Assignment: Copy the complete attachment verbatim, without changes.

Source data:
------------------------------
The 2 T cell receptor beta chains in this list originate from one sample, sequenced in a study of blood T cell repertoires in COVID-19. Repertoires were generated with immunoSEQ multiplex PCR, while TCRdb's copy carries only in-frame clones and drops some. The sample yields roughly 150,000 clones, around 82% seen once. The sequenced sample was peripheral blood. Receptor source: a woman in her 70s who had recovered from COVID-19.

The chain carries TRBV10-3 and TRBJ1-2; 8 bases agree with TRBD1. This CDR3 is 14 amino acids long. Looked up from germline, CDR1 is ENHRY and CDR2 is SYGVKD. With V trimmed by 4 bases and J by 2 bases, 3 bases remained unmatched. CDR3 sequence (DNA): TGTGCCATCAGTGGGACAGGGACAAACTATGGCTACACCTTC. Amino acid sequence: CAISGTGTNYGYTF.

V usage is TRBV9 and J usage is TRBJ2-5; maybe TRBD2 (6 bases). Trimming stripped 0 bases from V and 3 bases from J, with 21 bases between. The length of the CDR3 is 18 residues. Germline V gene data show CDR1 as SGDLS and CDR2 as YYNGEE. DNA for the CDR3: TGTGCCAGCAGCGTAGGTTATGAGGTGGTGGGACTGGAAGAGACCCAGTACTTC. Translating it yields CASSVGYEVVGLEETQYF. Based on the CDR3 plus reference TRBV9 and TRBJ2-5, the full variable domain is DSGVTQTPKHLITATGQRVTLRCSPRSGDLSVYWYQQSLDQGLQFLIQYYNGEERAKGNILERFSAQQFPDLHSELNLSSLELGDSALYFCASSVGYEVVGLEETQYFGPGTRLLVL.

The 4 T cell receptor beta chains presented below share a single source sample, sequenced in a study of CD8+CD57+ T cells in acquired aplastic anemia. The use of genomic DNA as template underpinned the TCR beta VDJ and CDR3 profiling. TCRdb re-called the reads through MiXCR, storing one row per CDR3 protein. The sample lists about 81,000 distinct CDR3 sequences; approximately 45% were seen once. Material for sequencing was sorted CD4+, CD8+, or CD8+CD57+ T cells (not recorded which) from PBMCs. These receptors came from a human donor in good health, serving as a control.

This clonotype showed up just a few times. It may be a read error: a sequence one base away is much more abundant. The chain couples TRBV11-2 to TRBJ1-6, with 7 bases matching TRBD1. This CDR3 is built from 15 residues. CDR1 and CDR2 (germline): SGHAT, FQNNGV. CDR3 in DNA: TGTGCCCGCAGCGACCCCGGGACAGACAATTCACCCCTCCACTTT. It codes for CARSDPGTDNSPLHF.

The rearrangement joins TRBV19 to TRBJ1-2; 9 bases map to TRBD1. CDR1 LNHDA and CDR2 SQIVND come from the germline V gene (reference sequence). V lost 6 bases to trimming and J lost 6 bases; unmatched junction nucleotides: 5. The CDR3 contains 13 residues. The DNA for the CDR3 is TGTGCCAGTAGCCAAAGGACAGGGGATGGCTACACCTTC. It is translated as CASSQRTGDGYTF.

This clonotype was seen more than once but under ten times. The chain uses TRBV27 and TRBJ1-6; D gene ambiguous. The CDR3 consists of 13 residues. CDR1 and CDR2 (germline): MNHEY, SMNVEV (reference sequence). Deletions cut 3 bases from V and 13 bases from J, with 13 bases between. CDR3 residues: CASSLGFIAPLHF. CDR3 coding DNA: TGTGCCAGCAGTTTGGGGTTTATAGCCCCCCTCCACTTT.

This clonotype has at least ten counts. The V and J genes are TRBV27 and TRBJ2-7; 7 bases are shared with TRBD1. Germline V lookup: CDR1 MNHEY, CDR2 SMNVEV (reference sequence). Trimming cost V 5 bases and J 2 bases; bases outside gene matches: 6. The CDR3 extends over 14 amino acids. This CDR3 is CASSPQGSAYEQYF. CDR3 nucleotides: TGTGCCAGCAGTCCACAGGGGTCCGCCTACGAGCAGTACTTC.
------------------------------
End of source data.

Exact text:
The 2 T cell receptor beta chains in this list originate from one sample, sequenced in a study of blood T cell repertoires in COVID-19. Repertoires were generated with immunoSEQ multiplex PCR, while TCRdb's copy carries only in-frame clones and drops some. The sample yields roughly 150,000 clones, around 82% seen once. The sequenced sample was peripheral blood. Receptor source: a woman in her 70s who had recovered from COVID-19.

The chain carries TRBV10-3 and TRBJ1-2; 8 bases agree with TRBD1. This CDR3 is 14 amino acids long. Looked up from germline, CDR1 is ENHRY and CDR2 is SYGVKD. With V trimmed by 4 bases and J by 2 bases, 3 bases remained unmatched. CDR3 sequence (DNA): TGTGCCATCAGTGGGACAGGGACAAACTATGGCTACACCTTC. Amino acid sequence: CAISGTGTNYGYTF.

V usage is TRBV9 and J usage is TRBJ2-5; maybe TRBD2 (6 bases). Trimming stripped 0 bases from V and 3 bases from J, with 21 bases between. The length of the CDR3 is 18 residues. Germline V gene data show CDR1 as SGDLS and CDR2 as YYNGEE. DNA for the CDR3: TGTGCCAGCAGCGTAGGTTATGAGGTGGTGGGACTGGAAGAGACCCAGTACTTC. Translating it yields CASSVGYEVVGLEETQYF. Based on the CDR3 plus reference TRBV9 and TRBJ2-5, the full variable domain is DSGVTQTPKHLITATGQRVTLRCSPRSGDLSVYWYQQSLDQGLQFLIQYYNGEERAKGNILERFSAQQFPDLHSELNLSSLELGDSALYFCASSVGYEVVGLEETQYFGPGTRLLVL.

The 4 T cell receptor beta chains presented below share a single source sample, sequenced in a study of CD8+CD57+ T cells in acquired aplastic anemia. The use of genomic DNA as template underpinned the TCR beta VDJ and CDR3 profiling. TCRdb re-called the reads through MiXCR, storing one row per CDR3 protein. The sample lists about 81,000 distinct CDR3 sequences; approximately 45% were seen once. Material for sequencing was sorted CD4+, CD8+, or CD8+CD57+ T cells (not recorded which) from PBMCs. These receptors came from a human donor in good health, serving as a control.

This clonotype showed up just a few times. It may be a read error: a sequence one base away is much more abundant. The chain couples TRBV11-2 to TRBJ1-6, with 7 bases matching TRBD1. This CDR3 is built from 15 residues. CDR1 and CDR2 (germline): SGHAT, FQNNGV. CDR3 in DNA: TGTGCCCGCAGCGACCCCGGGACAGACAATTCACCCCTCCACTTT. It codes for CARSDPGTDNSPLHF.

The rearrangement joins TRBV19 to TRBJ1-2; 9 bases map to TRBD1. CDR1 LNHDA and CDR2 SQIVND come from the germline V gene (reference sequence). V lost 6 bases to trimming and J lost 6 bases; unmatched junction nucleotides: 5. The CDR3 contains 13 residues. The DNA for the CDR3 is TGTGCCAGTAGCCAAAGGACAGGGGATGGCTACACCTTC. It is translated as CASSQRTGDGYTF.

This clonotype was seen more than once but under ten times. The chain uses TRBV27 and TRBJ1-6; D gene ambiguous. The CDR3 consists of 13 residues. CDR1 and CDR2 (germline): MNHEY, SMNVEV (reference sequence). Deletions cut 3 bases from V and 13 bases from J, with 13 bases between. CDR3 residues: CASSLGFIAPLHF. CDR3 coding DNA: TGTGCCAGCAGTTTGGGGTTTATAGCCCCCCTCCACTTT.

This clonotype has at least ten counts. The V and J genes are TRBV27 and TRBJ2-7; 7 bases are shared with TRBD1. Germline V lookup: CDR1 MNHEY, CDR2 SMNVEV (reference sequence). Trimming cost V 5 bases and J 2 bases; bases outside gene matches: 6. The CDR3 extends over 14 amino acids. This CDR3 is CASSPQGSAYEQYF. CDR3 nucleotides: TGTGCCAGCAGTCCACAGGGGTCCGCCTACGAGCAGTACTTC.